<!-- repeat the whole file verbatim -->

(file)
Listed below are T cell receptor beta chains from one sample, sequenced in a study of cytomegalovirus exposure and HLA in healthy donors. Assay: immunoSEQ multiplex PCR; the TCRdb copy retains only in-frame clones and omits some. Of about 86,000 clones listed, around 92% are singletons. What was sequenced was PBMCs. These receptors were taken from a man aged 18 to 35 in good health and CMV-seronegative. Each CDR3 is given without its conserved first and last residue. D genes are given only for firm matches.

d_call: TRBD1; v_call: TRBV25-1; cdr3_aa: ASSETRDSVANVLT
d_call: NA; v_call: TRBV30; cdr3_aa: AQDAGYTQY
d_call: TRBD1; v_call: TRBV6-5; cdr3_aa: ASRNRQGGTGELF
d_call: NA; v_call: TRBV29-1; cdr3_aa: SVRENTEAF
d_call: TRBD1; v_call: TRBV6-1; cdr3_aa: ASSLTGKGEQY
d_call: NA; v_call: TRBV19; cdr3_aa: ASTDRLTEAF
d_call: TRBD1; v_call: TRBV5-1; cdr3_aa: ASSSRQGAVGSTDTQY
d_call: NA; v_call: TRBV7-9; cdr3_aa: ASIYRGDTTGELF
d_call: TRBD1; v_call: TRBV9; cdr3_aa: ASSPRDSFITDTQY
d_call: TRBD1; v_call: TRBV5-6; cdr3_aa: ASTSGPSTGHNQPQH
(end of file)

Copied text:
Listed below are T cell receptor beta chains from one sample, sequenced in a study of cytomegalovirus exposure and HLA in healthy donors. Assay: immunoSEQ multiplex PCR; the TCRdb copy retains only in-frame clones and omits some. Of about 86,000 clones listed, around 92% are singletons. What was sequenced was PBMCs. These receptors were taken from a man aged 18 to 35 in good health and CMV-seronegative. Each CDR3 is given without its conserved first and last residue. D genes are given only for firm matches.

d_call: TRBD1; v_call: TRBV25-1; cdr3_aa: ASSETRDSVANVLT
d_call: NA; v_call: TRBV30; cdr3_aa: AQDAGYTQY
d_call: TRBD1; v_call: TRBV6-5; cdr3_aa: ASRNRQGGTGELF
d_call: NA; v_call: TRBV29-1; cdr3_aa: SVRENTEAF
d_call: TRBD1; v_call: TRBV6-1; cdr3_aa: ASSLTGKGEQY
d_call: NA; v_call: TRBV19; cdr3_aa: ASTDRLTEAF
d_call: TRBD1; v_call: TRBV5-1; cdr3_aa: ASSSRQGAVGSTDTQY
d_call: NA; v_call: TRBV7-9; cdr3_aa: ASIYRGDTTGELF
d_call: TRBD1; v_call: TRBV9; cdr3_aa: ASSPRDSFITDTQY
d_call: TRBD1; v_call: TRBV5-6; cdr3_aa: ASTSGPSTGHNQPQH